Bridging the Gap

Young woman sitting in a museum store with purple and white cape on desk in front.

Bridging the Gap was an ambitious project that set out to embed a strategic, collaborative approach towards learning and engagement across Wessex Museums. Funded by the National Lottery Heritage Fund and Arts Council, the work was led over a two-and-a-half-year period by the Wessex Engagement Lead.

The project was defined by four key programmes:

  • Creating systemic change
  • Building confidence and skills
  • Future proofing
  • Diverse representation

A central thread of inclusion and empowerment ran through all the work programmes. Equality, Diversity and Inclusion (EDI) training, Continuing Professional Development (CPD) sessions and the co-creation of a new Evaluation Framework gave museum colleagues the skills and confidence to engage effectively and empathetically with underserved audiences.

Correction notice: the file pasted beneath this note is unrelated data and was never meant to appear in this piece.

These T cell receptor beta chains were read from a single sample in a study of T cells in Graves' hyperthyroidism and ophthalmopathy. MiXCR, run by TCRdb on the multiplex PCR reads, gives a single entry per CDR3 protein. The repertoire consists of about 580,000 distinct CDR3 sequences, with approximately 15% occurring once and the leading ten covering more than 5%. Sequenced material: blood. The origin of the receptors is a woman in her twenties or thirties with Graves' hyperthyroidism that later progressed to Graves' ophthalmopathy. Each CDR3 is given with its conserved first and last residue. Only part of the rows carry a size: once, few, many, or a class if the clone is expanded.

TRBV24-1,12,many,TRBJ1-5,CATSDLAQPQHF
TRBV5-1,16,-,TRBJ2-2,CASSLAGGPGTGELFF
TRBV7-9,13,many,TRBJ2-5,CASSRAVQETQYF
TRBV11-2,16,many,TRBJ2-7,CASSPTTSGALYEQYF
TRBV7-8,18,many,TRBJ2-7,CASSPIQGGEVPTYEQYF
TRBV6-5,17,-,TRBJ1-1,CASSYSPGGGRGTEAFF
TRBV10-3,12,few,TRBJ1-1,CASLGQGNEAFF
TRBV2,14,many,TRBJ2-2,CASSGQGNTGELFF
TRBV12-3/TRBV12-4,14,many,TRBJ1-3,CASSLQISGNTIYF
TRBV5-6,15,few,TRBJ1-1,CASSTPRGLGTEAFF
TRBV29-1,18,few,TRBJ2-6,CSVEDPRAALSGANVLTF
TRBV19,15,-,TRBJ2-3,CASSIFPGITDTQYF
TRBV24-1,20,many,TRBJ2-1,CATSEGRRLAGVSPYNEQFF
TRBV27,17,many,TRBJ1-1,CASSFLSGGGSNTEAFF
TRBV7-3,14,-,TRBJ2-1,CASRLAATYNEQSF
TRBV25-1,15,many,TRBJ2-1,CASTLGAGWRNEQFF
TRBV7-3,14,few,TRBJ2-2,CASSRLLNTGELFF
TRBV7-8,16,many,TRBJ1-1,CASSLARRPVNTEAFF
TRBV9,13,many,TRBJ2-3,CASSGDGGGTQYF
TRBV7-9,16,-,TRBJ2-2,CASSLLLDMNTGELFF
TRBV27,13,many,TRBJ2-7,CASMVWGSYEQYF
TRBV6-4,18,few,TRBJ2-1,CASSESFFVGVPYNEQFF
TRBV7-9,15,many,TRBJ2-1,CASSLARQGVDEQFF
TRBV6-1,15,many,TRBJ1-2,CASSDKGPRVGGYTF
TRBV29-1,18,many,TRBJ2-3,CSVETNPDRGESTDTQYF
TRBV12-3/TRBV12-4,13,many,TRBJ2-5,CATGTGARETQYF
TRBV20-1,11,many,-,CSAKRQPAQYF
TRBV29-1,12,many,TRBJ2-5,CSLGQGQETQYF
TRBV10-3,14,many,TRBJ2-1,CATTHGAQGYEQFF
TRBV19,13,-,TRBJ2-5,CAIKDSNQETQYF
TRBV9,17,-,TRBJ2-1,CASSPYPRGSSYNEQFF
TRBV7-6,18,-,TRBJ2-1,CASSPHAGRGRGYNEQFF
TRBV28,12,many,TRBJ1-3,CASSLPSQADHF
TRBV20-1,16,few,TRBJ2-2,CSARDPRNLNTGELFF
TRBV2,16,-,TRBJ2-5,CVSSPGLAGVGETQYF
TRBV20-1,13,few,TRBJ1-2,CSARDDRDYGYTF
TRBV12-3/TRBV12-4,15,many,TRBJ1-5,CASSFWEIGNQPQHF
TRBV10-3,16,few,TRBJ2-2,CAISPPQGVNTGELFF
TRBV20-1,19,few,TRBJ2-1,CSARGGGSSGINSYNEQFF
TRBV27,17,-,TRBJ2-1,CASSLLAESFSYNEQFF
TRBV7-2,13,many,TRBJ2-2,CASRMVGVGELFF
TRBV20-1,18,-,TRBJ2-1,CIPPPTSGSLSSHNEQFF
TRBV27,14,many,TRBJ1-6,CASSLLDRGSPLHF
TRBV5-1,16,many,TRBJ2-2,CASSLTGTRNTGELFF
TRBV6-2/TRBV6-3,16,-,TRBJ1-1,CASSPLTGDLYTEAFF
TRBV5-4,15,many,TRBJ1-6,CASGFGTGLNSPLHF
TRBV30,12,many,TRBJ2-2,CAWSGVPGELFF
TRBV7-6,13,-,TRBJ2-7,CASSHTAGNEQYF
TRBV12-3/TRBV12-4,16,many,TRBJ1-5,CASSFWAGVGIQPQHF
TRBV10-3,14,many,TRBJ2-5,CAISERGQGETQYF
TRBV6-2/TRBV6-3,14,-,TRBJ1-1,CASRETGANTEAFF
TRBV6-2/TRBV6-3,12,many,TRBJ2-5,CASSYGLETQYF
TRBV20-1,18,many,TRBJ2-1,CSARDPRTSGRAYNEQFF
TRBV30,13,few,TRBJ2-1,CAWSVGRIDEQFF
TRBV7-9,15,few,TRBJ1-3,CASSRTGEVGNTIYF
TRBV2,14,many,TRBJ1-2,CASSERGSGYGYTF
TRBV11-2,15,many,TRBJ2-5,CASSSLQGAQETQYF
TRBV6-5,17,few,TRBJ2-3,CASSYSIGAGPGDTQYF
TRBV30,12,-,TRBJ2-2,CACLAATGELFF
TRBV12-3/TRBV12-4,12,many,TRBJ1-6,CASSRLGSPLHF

Our museums have evolved into spaces that now work equitably with communities. There has been a critical shift in position of museum staff who now understand the needs and interests of underserved audiences and how collections and objects can reflect this.

Our cultural transformation work doesn’t end with the closing of this project. Based on recommendations made in the Final Report, Wessex Museums will continue to provide strong leadership and guidance on inclusive and impactful engagement programming. 

Sawfish are also called carpenter sharks...but they are rays, not sharks!

There’s also a species called a sawshark, but that’s, well, a shark!

What the heck is a lek?

Males great bustards perform spectacular courtship displays, gathering at a ‘lek’ or small display ground to try to impress the females.

Road Runner!

The great bustard has a dignified slow walk but tends to run when disturbed, rather than fly.

Belly Buster!

The hen-bird on display at The Salisbury Museum was one of the last great bustards to be eaten in the town!

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